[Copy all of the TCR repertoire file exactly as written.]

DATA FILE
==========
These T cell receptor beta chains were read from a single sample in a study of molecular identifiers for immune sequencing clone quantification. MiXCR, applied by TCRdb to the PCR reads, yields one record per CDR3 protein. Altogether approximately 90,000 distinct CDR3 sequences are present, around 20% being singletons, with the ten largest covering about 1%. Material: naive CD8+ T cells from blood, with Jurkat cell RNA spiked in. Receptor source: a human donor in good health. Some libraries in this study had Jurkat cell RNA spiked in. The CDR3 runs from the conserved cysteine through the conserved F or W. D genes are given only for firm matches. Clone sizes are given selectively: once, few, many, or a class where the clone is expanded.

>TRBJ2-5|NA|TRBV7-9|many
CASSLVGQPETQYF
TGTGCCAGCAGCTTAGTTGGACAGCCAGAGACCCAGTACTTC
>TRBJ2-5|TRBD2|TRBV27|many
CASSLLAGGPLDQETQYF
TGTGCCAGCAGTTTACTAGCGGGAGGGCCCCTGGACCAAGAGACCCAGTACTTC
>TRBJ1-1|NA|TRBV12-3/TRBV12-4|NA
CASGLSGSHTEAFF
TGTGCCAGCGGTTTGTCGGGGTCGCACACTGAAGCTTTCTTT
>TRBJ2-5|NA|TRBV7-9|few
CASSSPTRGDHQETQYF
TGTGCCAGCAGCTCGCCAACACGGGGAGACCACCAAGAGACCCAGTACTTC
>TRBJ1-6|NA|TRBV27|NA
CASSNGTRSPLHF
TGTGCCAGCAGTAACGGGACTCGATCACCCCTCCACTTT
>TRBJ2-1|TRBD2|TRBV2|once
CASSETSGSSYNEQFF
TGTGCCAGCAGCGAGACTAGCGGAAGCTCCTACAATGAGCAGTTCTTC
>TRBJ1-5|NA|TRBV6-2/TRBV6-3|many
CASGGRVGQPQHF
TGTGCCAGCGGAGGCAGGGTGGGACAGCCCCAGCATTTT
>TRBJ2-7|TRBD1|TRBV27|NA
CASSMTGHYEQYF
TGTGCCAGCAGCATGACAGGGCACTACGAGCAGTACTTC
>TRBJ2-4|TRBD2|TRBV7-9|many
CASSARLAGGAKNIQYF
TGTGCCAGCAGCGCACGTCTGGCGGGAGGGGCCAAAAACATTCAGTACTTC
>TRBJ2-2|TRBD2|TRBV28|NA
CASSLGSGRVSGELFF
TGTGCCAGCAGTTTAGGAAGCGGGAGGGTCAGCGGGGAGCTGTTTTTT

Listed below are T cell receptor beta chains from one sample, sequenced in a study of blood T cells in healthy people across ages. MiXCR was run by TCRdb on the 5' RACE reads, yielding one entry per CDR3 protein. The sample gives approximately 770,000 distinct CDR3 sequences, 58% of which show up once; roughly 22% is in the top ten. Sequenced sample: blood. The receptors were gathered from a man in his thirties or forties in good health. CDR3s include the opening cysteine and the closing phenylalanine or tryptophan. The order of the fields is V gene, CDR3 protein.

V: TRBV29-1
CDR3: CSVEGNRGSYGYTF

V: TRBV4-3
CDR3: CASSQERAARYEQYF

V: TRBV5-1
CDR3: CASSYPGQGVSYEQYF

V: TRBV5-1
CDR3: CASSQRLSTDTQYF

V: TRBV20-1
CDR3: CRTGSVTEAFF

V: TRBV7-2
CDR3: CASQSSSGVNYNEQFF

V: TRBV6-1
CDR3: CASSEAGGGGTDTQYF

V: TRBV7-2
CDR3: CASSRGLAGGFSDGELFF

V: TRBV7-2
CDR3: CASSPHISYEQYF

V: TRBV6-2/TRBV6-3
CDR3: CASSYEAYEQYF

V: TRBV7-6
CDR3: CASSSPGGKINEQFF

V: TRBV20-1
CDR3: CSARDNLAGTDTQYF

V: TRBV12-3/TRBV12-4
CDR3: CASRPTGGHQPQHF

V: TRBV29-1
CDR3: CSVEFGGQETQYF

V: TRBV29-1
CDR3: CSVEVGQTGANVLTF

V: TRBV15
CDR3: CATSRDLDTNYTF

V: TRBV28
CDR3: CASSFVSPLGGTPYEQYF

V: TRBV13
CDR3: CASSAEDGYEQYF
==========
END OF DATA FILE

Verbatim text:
These T cell receptor beta chains were read from a single sample in a study of molecular identifiers for immune sequencing clone quantification. MiXCR, applied by TCRdb to the PCR reads, yields one record per CDR3 protein. Altogether approximately 90,000 distinct CDR3 sequences are present, around 20% being singletons, with the ten largest covering about 1%. Material: naive CD8+ T cells from blood, with Jurkat cell RNA spiked in. Receptor source: a human donor in good health. Some libraries in this study had Jurkat cell RNA spiked in. The CDR3 runs from the conserved cysteine through the conserved F or W. D genes are given only for firm matches. Clone sizes are given selectively: once, few, many, or a class where the clone is expanded.

>TRBJ2-5|NA|TRBV7-9|many
CASSLVGQPETQYF
TGTGCCAGCAGCTTAGTTGGACAGCCAGAGACCCAGTACTTC
>TRBJ2-5|TRBD2|TRBV27|many
CASSLLAGGPLDQETQYF
TGTGCCAGCAGTTTACTAGCGGGAGGGCCCCTGGACCAAGAGACCCAGTACTTC
>TRBJ1-1|NA|TRBV12-3/TRBV12-4|NA
CASGLSGSHTEAFF
TGTGCCAGCGGTTTGTCGGGGTCGCACACTGAAGCTTTCTTT
>TRBJ2-5|NA|TRBV7-9|few
CASSSPTRGDHQETQYF
TGTGCCAGCAGCTCGCCAACACGGGGAGACCACCAAGAGACCCAGTACTTC
>TRBJ1-6|NA|TRBV27|NA
CASSNGTRSPLHF
TGTGCCAGCAGTAACGGGACTCGATCACCCCTCCACTTT
>TRBJ2-1|TRBD2|TRBV2|once
CASSETSGSSYNEQFF
TGTGCCAGCAGCGAGACTAGCGGAAGCTCCTACAATGAGCAGTTCTTC
>TRBJ1-5|NA|TRBV6-2/TRBV6-3|many
CASGGRVGQPQHF
TGTGCCAGCGGAGGCAGGGTGGGACAGCCCCAGCATTTT
>TRBJ2-7|TRBD1|TRBV27|NA
CASSMTGHYEQYF
TGTGCCAGCAGCATGACAGGGCACTACGAGCAGTACTTC
>TRBJ2-4|TRBD2|TRBV7-9|many
CASSARLAGGAKNIQYF
TGTGCCAGCAGCGCACGTCTGGCGGGAGGGGCCAAAAACATTCAGTACTTC
>TRBJ2-2|TRBD2|TRBV28|NA
CASSLGSGRVSGELFF
TGTGCCAGCAGTTTAGGAAGCGGGAGGGTCAGCGGGGAGCTGTTTTTT

Listed below are T cell receptor beta chains from one sample, sequenced in a study of blood T cells in healthy people across ages. MiXCR was run by TCRdb on the 5' RACE reads, yielding one entry per CDR3 protein. The sample gives approximately 770,000 distinct CDR3 sequences, 58% of which show up once; roughly 22% is in the top ten. Sequenced sample: blood. The receptors were gathered from a man in his thirties or forties in good health. CDR3s include the opening cysteine and the closing phenylalanine or tryptophan. The order of the fields is V gene, CDR3 protein.

V: TRBV29-1
CDR3: CSVEGNRGSYGYTF

V: TRBV4-3
CDR3: CASSQERAARYEQYF

V: TRBV5-1
CDR3: CASSYPGQGVSYEQYF

V: TRBV5-1
CDR3: CASSQRLSTDTQYF

V: TRBV20-1
CDR3: CRTGSVTEAFF

V: TRBV7-2
CDR3: CASQSSSGVNYNEQFF

V: TRBV6-1
CDR3: CASSEAGGGGTDTQYF

V: TRBV7-2
CDR3: CASSRGLAGGFSDGELFF

V: TRBV7-2
CDR3: CASSPHISYEQYF

V: TRBV6-2/TRBV6-3
CDR3: CASSYEAYEQYF

V: TRBV7-6
CDR3: CASSSPGGKINEQFF

V: TRBV20-1
CDR3: CSARDNLAGTDTQYF

V: TRBV12-3/TRBV12-4
CDR3: CASRPTGGHQPQHF

V: TRBV29-1
CDR3: CSVEFGGQETQYF

V: TRBV29-1
CDR3: CSVEVGQTGANVLTF

V: TRBV15
CDR3: CATSRDLDTNYTF

V: TRBV28
CDR3: CASSFVSPLGGTPYEQYF

V: TRBV13
CDR3: CASSAEDGYEQYF